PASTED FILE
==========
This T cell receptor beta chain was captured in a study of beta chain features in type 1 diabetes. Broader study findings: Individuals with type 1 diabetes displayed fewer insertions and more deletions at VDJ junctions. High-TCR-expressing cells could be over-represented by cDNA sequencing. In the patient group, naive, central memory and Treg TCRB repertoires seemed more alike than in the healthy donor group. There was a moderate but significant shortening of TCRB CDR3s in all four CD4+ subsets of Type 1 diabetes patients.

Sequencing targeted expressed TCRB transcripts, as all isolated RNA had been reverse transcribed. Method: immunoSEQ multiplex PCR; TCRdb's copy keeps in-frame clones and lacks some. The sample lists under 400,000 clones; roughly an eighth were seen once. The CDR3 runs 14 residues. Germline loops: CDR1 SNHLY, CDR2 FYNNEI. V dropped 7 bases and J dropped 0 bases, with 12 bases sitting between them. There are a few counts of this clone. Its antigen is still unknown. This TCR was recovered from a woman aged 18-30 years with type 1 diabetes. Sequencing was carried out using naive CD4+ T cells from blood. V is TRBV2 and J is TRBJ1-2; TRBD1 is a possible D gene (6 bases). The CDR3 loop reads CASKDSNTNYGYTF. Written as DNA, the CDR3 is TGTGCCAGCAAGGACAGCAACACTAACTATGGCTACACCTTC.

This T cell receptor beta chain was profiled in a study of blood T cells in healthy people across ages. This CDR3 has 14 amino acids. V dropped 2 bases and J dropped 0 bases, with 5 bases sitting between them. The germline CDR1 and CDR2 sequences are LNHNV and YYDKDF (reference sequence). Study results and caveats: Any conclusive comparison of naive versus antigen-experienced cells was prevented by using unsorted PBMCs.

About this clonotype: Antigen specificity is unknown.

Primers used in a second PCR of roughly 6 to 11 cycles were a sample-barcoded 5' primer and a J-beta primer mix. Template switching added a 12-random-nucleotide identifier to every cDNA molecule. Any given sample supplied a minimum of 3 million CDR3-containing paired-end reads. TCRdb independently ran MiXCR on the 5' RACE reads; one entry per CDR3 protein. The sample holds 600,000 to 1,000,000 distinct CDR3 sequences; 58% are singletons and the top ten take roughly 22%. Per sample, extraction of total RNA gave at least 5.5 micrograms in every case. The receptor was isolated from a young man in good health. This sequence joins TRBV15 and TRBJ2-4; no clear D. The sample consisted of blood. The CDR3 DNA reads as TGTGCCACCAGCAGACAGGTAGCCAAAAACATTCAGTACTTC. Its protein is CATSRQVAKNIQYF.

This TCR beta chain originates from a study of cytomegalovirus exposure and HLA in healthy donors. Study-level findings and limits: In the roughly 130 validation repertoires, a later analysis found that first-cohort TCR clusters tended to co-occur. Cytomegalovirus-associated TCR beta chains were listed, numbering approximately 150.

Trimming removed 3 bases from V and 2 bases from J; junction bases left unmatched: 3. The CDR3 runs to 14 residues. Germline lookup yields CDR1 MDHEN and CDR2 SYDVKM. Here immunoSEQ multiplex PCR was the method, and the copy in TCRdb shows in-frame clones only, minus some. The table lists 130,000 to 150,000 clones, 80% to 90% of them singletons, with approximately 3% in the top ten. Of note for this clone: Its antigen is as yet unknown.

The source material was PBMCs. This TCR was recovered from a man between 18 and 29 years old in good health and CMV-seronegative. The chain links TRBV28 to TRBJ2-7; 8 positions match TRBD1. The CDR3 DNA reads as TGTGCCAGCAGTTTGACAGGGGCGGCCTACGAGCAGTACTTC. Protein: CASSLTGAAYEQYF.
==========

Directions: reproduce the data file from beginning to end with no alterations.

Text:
This T cell receptor beta chain was captured in a study of beta chain features in type 1 diabetes. Broader study findings: Individuals with type 1 diabetes displayed fewer insertions and more deletions at VDJ junctions. High-TCR-expressing cells could be over-represented by cDNA sequencing. In the patient group, naive, central memory and Treg TCRB repertoires seemed more alike than in the healthy donor group. There was a moderate but significant shortening of TCRB CDR3s in all four CD4+ subsets of Type 1 diabetes patients.

Sequencing targeted expressed TCRB transcripts, as all isolated RNA had been reverse transcribed. Method: immunoSEQ multiplex PCR; TCRdb's copy keeps in-frame clones and lacks some. The sample lists under 400,000 clones; roughly an eighth were seen once. The CDR3 runs 14 residues. Germline loops: CDR1 SNHLY, CDR2 FYNNEI. V dropped 7 bases and J dropped 0 bases, with 12 bases sitting between them. There are a few counts of this clone. Its antigen is still unknown. This TCR was recovered from a woman aged 18-30 years with type 1 diabetes. Sequencing was carried out using naive CD4+ T cells from blood. V is TRBV2 and J is TRBJ1-2; TRBD1 is a possible D gene (6 bases). The CDR3 loop reads CASKDSNTNYGYTF. Written as DNA, the CDR3 is TGTGCCAGCAAGGACAGCAACACTAACTATGGCTACACCTTC.

This T cell receptor beta chain was profiled in a study of blood T cells in healthy people across ages. This CDR3 has 14 amino acids. V dropped 2 bases and J dropped 0 bases, with 5 bases sitting between them. The germline CDR1 and CDR2 sequences are LNHNV and YYDKDF (reference sequence). Study results and caveats: Any conclusive comparison of naive versus antigen-experienced cells was prevented by using unsorted PBMCs.

About this clonotype: Antigen specificity is unknown.

Primers used in a second PCR of roughly 6 to 11 cycles were a sample-barcoded 5' primer and a J-beta primer mix. Template switching added a 12-random-nucleotide identifier to every cDNA molecule. Any given sample supplied a minimum of 3 million CDR3-containing paired-end reads. TCRdb independently ran MiXCR on the 5' RACE reads; one entry per CDR3 protein. The sample holds 600,000 to 1,000,000 distinct CDR3 sequences; 58% are singletons and the top ten take roughly 22%. Per sample, extraction of total RNA gave at least 5.5 micrograms in every case. The receptor was isolated from a young man in good health. This sequence joins TRBV15 and TRBJ2-4; no clear D. The sample consisted of blood. The CDR3 DNA reads as TGTGCCACCAGCAGACAGGTAGCCAAAAACATTCAGTACTTC. Its protein is CATSRQVAKNIQYF.

This TCR beta chain originates from a study of cytomegalovirus exposure and HLA in healthy donors. Study-level findings and limits: In the roughly 130 validation repertoires, a later analysis found that first-cohort TCR clusters tended to co-occur. Cytomegalovirus-associated TCR beta chains were listed, numbering approximately 150.

Trimming removed 3 bases from V and 2 bases from J; junction bases left unmatched: 3. The CDR3 runs to 14 residues. Germline lookup yields CDR1 MDHEN and CDR2 SYDVKM. Here immunoSEQ multiplex PCR was the method, and the copy in TCRdb shows in-frame clones only, minus some. The table lists 130,000 to 150,000 clones, 80% to 90% of them singletons, with approximately 3% in the top ten. Of note for this clone: Its antigen is as yet unknown.

The source material was PBMCs. This TCR was recovered from a man between 18 and 29 years old in good health and CMV-seronegative. The chain links TRBV28 to TRBJ2-7; 8 positions match TRBD1. The CDR3 DNA reads as TGTGCCAGCAGTTTGACAGGGGCGGCCTACGAGCAGTACTTC. Protein: CASSLTGAAYEQYF.